Parents, students rally to save their Carrboro charter school

RALEIGH (WTVD) -- There was an impassioned appeal outside the state Board of Education Monday.

A few dozen parents and students at Pace Academy in Carrboro spoke out to stop the state from shutting down the charter school.

The Board of Education revoked their charter permit for next year. Now, the school's dedicated fans are fighting back.

"Stop the war against Pace," parents, teachers, and students of Pace Academy shouted that message loudly on Monday outside the State Board of Education in Raleigh.

In May, the school's charter permit was revoked for second time in two years and supporters are fighting to have it reinstated.

"How are you going to close down our school," asked a current student. "That's our only chance to succeed."

Pace Academy caters to kids who may have run out of traditional schooling options. Eighteen percent of students at Pace, for example, are pregnant.

Rising senior Gracee Rossie told the crowd, "I was on a path in the past, being suspended every day, fighting, and I wanted to thank Pace for putting me on a straighter path and leading me to a better future."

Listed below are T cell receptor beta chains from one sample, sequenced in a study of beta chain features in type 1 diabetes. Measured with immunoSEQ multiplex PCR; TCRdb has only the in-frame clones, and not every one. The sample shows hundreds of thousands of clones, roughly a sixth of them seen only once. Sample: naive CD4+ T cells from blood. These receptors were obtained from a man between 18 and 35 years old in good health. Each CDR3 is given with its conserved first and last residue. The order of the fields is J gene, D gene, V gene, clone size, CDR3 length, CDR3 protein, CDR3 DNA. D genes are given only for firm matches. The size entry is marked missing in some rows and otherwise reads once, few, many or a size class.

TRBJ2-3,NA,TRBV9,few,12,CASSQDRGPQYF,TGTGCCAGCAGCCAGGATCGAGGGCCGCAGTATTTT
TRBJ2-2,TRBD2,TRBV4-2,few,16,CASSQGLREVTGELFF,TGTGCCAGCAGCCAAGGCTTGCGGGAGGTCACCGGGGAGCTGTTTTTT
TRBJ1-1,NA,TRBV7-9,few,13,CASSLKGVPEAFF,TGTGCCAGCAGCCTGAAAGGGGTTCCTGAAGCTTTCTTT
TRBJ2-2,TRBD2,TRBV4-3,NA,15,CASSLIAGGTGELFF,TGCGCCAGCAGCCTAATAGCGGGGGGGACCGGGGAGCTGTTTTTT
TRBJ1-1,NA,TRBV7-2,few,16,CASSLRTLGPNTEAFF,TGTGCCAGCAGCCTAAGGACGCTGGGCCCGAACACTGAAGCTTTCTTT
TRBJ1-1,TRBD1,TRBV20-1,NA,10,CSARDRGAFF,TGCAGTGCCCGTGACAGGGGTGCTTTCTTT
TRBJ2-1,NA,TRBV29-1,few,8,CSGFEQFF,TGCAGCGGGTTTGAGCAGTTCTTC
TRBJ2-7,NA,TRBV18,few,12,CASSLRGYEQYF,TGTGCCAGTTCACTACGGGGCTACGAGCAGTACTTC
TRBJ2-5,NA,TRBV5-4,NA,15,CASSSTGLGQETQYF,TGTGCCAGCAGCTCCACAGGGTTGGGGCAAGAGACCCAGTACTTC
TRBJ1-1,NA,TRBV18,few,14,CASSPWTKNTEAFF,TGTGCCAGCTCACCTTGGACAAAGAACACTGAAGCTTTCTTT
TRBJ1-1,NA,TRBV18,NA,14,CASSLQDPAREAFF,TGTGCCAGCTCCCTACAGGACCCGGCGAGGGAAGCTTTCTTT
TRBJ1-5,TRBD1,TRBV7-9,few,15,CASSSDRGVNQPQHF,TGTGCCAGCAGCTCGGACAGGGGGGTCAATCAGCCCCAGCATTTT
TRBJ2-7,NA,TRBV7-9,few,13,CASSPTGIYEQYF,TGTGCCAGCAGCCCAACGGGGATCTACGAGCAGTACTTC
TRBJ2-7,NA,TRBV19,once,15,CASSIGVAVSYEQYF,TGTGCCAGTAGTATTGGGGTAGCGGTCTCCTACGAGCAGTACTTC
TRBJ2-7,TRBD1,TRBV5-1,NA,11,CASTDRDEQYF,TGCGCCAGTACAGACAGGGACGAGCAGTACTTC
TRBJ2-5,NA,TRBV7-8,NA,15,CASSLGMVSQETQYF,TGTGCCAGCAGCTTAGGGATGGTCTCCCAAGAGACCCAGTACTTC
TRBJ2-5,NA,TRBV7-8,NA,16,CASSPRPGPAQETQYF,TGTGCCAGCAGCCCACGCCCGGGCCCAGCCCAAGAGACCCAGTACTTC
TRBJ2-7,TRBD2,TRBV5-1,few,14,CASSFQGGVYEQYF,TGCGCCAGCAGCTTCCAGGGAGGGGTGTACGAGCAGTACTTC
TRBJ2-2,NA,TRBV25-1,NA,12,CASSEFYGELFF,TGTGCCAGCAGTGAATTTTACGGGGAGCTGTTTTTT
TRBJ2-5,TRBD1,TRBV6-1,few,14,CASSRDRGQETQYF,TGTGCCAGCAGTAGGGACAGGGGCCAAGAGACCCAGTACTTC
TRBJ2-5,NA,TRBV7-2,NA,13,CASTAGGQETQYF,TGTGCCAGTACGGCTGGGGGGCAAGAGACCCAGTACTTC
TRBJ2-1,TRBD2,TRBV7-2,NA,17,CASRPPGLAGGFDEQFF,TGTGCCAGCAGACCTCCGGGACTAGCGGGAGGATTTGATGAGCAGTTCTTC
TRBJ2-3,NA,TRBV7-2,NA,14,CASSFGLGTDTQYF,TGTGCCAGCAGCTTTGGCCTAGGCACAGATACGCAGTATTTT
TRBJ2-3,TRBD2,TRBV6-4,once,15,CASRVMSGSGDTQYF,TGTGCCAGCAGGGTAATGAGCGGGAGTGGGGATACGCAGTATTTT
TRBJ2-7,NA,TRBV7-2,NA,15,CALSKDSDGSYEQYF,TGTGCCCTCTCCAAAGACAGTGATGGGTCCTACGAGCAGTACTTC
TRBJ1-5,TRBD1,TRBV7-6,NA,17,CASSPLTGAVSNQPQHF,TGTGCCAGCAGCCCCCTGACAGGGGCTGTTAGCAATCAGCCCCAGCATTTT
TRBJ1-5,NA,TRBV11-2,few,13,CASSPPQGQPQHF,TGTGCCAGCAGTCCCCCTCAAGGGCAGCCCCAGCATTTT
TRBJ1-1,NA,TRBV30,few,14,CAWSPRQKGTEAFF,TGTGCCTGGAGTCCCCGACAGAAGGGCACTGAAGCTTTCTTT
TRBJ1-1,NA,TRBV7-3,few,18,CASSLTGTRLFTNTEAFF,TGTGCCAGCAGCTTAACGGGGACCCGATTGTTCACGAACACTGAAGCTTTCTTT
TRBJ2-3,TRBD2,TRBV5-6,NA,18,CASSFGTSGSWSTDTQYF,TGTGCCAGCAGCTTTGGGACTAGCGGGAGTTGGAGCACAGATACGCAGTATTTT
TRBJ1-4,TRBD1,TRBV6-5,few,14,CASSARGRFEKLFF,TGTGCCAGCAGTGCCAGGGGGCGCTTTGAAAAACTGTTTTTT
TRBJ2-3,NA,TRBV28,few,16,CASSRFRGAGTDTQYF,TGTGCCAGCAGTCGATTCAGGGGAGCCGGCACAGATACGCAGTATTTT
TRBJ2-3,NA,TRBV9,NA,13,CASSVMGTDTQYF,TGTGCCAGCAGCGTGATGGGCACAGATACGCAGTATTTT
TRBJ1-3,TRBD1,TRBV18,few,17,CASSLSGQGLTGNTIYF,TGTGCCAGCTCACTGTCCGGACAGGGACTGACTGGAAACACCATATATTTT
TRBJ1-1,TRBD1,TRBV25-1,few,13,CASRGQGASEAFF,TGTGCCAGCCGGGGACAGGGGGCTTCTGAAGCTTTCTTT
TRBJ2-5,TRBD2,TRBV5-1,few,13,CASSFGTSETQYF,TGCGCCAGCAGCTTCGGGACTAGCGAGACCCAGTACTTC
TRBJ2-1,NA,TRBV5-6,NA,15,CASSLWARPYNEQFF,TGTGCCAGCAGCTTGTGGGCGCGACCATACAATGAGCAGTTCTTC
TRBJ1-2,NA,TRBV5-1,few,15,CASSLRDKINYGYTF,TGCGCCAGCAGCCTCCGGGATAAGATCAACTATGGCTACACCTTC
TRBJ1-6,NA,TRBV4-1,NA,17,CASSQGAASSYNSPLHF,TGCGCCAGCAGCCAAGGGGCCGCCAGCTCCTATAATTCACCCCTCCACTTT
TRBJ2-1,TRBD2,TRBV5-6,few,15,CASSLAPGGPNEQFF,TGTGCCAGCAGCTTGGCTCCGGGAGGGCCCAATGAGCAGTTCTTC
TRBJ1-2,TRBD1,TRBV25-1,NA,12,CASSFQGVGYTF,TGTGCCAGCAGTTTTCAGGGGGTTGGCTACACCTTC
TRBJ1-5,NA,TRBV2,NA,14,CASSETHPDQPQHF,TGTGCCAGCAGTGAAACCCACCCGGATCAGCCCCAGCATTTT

The school also serves kids with special needs.

"The teachers at Pace Academy get my son's autism," one parent said. "They understand how to teach him."

Shelton McCray, mother of another recent Pace graduate, said her son wasn't succeeding at a traditional school and found his place at Pace.

"John didn't fit into public school. I also paid for private school. But guess what? John didn't fit into that school," said McCray. "But then came along Pace. My savior."

McCray said her son is now working at Home Depot and is going to Wake Tech Community College next year.

The state says it's "well documented" that "Pace failed to maintain accurate and reliable student records and failed to comply with its obligation to provide a free, appropriate public education for students with disabilities."

However, for the people singing the school's praises, nothing could be farther from the truth.

"This school is special," said one parent with tears in her eyes. "What kind of community do we want to be where a school like this gets closed?"

No one from the state would answer ABC11's questions on the record, siting an ongoing court case.

The matter goes before a special judge with the Office of Administrative Hearing on Tuesday.

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